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How Data is Searched to Find What You Own

by rjmintz on March 13, 2013

Before the Internet, separate bits and pieces of information about your life were scattered in dusty file drawers and county records around the country. Your birth certificate, driving records, insurance file, marriage licenses, and loan applications were maintained or stored in written files, record books, or sometimes the computer at the office where the records were kept. Information could not be accessed from outside the office where the records were stored. 

An investigator attempting to assemble information about your life had to travel from one county courthouse to another, stand in line, search through library archives and public records, and hope to come up with some useful information. The process of gathering personal information was a laborious and expensive job.

But all of that has changed. An investigator can now sit in the comfort of his or her office with a computer, a wifi connection, and a cup of coffee in one hand, and in minutes, access everything he or she wants to know about you.

Anyone wishing to put together a complete picture of your assets will first locate and value any property that you own. Until recently, a comprehensive and accurate search such as this was difficult or impossible. Now, almost every county has computerized its records, and the information has been linked to a national database. Instead of visiting every county recorder or trying to guess where property is located, with a single query, a computer search retrieves all of the real estate records in your name—compiled from every state and county in the country. The report identifies the cost of the property, the loan balance, and the type of property. There are at least hundreds of Web sites offering these search services. The information is produced in minutes, and the cost is nominal.

The number of companies specializing in providing this information has proliferated as Internet technology makes these searches faster and more efficient. For less than $1,000, a fairly complete search will be performed—including real estate holdings, bank and brokerage accounts, and safe deposit boxes. A number of the firms advertising on the Web declare, “No find. No fee.” If they fail to locate accounts in the search, for whatever reason, they do not charge for the service. At these prices it is also clear that there is not a significant amount of time or labor involved in developing the reports. It is not necessary to bribe bank officials or employees or to send operatives on covert missions to steal protected bank files. An experienced investigator can gather the requested information with a computer and a telephone within a few minutes or hours.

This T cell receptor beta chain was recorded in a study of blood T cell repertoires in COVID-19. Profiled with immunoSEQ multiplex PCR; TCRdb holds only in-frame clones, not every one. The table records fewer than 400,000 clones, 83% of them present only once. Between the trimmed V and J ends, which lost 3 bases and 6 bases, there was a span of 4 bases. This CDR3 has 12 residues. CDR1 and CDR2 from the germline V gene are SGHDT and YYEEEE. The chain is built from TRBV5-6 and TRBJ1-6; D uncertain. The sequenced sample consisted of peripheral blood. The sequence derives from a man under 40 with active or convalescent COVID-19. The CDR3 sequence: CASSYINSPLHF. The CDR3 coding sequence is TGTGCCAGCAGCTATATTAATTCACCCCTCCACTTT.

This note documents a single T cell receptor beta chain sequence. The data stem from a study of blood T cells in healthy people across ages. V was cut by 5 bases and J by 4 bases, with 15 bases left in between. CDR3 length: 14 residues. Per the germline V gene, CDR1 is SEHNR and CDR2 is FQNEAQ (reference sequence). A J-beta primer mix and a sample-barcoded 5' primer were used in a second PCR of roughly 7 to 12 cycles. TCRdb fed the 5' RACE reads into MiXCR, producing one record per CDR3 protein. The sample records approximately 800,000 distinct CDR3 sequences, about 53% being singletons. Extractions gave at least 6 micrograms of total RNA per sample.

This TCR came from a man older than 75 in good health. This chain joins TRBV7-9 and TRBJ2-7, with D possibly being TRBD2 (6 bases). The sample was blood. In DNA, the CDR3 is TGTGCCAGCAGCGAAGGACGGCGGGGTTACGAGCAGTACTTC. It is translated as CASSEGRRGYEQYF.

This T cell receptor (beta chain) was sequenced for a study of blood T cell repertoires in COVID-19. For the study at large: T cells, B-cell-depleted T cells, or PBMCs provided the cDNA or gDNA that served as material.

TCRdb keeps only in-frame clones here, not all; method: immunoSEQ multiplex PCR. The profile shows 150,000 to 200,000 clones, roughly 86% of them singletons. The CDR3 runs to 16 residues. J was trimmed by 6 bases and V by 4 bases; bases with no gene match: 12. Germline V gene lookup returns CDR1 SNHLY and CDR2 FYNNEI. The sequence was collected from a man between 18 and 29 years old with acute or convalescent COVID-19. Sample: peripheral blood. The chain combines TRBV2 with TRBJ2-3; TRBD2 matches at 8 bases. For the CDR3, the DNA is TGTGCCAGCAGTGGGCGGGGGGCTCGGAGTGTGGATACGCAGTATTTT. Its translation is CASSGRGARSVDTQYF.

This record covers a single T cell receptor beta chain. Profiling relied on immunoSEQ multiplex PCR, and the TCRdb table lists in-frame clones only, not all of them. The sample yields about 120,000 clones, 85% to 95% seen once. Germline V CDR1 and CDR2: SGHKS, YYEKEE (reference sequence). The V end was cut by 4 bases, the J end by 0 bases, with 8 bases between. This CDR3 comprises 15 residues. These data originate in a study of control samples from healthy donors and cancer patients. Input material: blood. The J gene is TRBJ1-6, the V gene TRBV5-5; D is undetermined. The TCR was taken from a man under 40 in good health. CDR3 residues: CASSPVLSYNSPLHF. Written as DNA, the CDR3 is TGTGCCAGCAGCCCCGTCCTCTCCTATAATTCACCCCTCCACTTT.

A wealthy client, Allen, invested $10,000 in a software development business owned by a college acquaintance, Mark. Allen received 2 percent of the stock in the company, put away the certificates, and didn’t think about it again for several years until one day he was served with a lawsuit. The suit alleged that the company had breached a contract to develop a particular program for a customer. The failure to deliver the program on time had cost the customer millions of dollars; it was now suing for $25 million. Allen was named as a defendant, together with the company which was primarily a service business with no substantial assets. It was clear that the real target in the case was Allen and not the company. Allen had $3 million in stocks and bonds in several brokerage accounts, and this was the prize the plaintiff was after.

The case was disturbing. From a legal standpoint, Allen, as a minority shareholder—not even an officer or director—had no liability for any obligations of the company. Even if the damages were caused as alleged, Allen had no input or responsibility for the operations of the business.

The case had been filed solely because the other side had run an asset search on all of the shareholders—looking for a “shakedown” target—and they hit the jackpot when they found Allen’s accounts. The attorney for the other side later admitted to us that if they hadn’t found Allen’s money, they wouldn’t have filed the case. They had nobody else to go after. But now they had a perfect setup. Although Allen had no real liability, what happens in court is often different than what we think should happen.

Excerpted from the book “Asset Protection for Physicians and High-Risk Business Owners

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